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Alexandria was our Destiny
Based on the Memories of Marie-Luise Nagel
Authors: Annelies Ismail and Mona Gabriel
Marie-Luise Nagel’s ancestors came to Egypt from Central Europe during the nineteenth century, attracted by the new opportunities created during Mohamed Ali’s era and by the inauguration of the Suez Canal. This book firstly traces how two families – the Nagels and the Giurgeviches - settled in Alexandria for several generations, becoming part of that vibrant cosmopolitan city. In the second part, the authors recount Marie-Luise Nagel’s own life story against a backdrop of historical events which changed the destiny of the city and the foreign communities which once thrived in it. Today in her early nineties, Marie-Luise Nagel is the only survivor of her family still living in Alexandria, as her relatives all left in search of a new future, scattered across the globe.
From Camp Caeser to Cleopatra’s PoolA Swiss Childhood in Alexandria 1934–1950
Author: Esther Zimmerli Hardman
In her memoirs, Esther Zimmerli Hardman paints the picture of a childhood in the cosmopolitan Alexandria of the early twentieth century. She evokes the life of a Swiss family and community with its traditions and customs blending in with other foreigners and local Egyptians. Through the eyes of a child we witness life in Alexandria during the Second World War and right up to the eve of the 1952 Revolution. Decades later, the author returns to find the city of her childhood totally transformed. As she visits old haunts, she discovers a changed city oblivious of its past.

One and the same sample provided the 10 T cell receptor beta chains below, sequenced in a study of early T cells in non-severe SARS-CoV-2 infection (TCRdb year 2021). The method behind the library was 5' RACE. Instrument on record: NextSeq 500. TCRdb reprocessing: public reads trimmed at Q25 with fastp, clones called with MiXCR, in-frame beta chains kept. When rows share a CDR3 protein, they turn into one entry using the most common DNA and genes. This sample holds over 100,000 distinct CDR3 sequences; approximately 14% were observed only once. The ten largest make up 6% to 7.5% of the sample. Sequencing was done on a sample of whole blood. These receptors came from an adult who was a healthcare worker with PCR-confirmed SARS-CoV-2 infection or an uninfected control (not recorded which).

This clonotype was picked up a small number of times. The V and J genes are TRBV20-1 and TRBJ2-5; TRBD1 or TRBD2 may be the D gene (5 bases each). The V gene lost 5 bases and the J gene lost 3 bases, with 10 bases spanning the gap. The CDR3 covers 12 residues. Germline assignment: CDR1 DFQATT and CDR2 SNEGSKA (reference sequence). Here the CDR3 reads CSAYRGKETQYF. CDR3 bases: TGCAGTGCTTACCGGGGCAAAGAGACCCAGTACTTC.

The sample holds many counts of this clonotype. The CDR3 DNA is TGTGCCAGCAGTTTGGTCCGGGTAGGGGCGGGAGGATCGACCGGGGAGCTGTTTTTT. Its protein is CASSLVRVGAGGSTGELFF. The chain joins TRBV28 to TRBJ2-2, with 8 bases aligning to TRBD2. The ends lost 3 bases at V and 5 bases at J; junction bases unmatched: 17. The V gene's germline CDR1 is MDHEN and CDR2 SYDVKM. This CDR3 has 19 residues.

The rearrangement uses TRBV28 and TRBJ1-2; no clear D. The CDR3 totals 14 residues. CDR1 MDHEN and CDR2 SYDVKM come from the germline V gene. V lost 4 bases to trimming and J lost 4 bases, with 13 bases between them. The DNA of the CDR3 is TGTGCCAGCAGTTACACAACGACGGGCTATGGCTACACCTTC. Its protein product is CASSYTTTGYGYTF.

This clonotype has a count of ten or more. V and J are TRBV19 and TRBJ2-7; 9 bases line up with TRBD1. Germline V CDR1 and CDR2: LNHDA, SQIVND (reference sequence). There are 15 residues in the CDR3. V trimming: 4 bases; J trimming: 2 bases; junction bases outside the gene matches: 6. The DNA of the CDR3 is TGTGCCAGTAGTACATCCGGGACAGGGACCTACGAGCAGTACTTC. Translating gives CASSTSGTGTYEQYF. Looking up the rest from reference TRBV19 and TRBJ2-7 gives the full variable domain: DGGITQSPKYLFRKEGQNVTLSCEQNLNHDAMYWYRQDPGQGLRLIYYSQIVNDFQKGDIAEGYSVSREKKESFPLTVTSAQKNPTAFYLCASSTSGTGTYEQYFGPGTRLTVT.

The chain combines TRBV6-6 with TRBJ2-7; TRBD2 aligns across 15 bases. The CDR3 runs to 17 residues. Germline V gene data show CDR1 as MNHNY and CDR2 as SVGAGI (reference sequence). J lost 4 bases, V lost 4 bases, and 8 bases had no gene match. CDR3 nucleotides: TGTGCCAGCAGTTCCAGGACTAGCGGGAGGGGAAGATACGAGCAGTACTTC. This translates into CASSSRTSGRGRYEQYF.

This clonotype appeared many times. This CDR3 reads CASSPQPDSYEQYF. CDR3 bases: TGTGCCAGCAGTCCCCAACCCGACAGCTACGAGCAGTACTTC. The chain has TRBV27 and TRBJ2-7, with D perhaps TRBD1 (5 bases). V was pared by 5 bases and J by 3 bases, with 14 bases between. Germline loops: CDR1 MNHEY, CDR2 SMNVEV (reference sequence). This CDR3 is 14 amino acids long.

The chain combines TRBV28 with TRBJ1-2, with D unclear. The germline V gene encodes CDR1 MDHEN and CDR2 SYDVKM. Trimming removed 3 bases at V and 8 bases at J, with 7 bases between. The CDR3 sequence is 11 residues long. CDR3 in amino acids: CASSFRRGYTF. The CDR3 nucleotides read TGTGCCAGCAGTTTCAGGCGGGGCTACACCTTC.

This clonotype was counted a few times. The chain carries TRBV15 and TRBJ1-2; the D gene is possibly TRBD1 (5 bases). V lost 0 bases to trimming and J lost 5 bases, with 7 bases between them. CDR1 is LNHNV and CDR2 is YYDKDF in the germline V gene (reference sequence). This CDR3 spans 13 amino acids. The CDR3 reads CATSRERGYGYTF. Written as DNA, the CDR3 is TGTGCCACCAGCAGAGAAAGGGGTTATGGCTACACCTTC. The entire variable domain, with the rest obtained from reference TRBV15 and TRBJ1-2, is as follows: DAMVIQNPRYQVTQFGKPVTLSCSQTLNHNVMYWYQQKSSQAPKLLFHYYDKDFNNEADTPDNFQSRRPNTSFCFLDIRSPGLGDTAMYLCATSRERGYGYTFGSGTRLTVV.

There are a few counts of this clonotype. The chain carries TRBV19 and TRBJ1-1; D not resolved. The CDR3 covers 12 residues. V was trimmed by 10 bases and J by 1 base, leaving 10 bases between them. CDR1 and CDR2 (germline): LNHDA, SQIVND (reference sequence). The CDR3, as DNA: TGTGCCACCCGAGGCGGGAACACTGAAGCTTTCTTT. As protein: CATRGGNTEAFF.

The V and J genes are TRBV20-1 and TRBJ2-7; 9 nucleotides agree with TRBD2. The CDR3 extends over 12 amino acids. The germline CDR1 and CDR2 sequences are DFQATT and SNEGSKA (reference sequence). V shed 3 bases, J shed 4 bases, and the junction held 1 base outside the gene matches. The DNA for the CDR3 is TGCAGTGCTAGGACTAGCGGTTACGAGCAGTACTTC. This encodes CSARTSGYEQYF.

The Alexandrian Character in the Egyptian Cinema الشخصية السكندرية في السينما المصرية
Author: Sami Helmy
A survey of the characteristics of the Alexandrian figure as it appears in the Egyptian cinema. This monograph includes specific details and close analysis of films that deal with Alexandria, in an attempt to decipher Alexandria as a place and character gazing towards an open horizon.
My Alexandria Poems and Prose
Author: Desmond O’Grady
Irish poet and professor Desmond O’Grady (1935–) moved to Alexandria in the late 1970s to teach and write. He followed the trail of Callimachus, Cavafy and Durrell through the streets of the city, and composed poems about his impressions of the Alexandria immortalized by those writers. O’Grady also wrote about another city: the city of his own experience. After a thirteen year absence, he returned to discover a city altered almost beyond recognition. In this monograph, his autobiographical Alexandrian reflections made during the 1970s and the 1990s support his poetic anthology. His poems and prose show their author’s attempt to come to terms with his own lost youth, a yearning he expresses thus: “I felt that this was the city I had been wandering to, seeking, all the time…”
The Zoghebs An Alexandrian Saga
The narratives included in this monograph represent a slice of the life led by the aristocratic foreign communities of Alexandria from the nineteenth to the middle of the twentieth century. A French speaking Catholic family of Syrian origins, the Zoghebs moved for generations in the wealthy circles of cosmopolitan Alexandria. Then finally came the day when their world changed beyond recognition and was theirs no longer. Thus it was that they left for the four corners of the globe, and with their departure and that of many of their contemporaries, a whole way of life was to disappear forever.
Omar Toussoun Prince of Alexandria
Author: Sahar Hamouda
A member of the Egyptian royal family, Prince Omar Toussoun acquired a legendary status as a nationalist, scholar, man of action, patron of many of Alexandria’s societies, agricultural reformer and archeologist. This study of his life shows the Prince of Alexandria as he lived through some of the most significant events of Egypt’s modern history, from the bombardment of 1882 to World War II.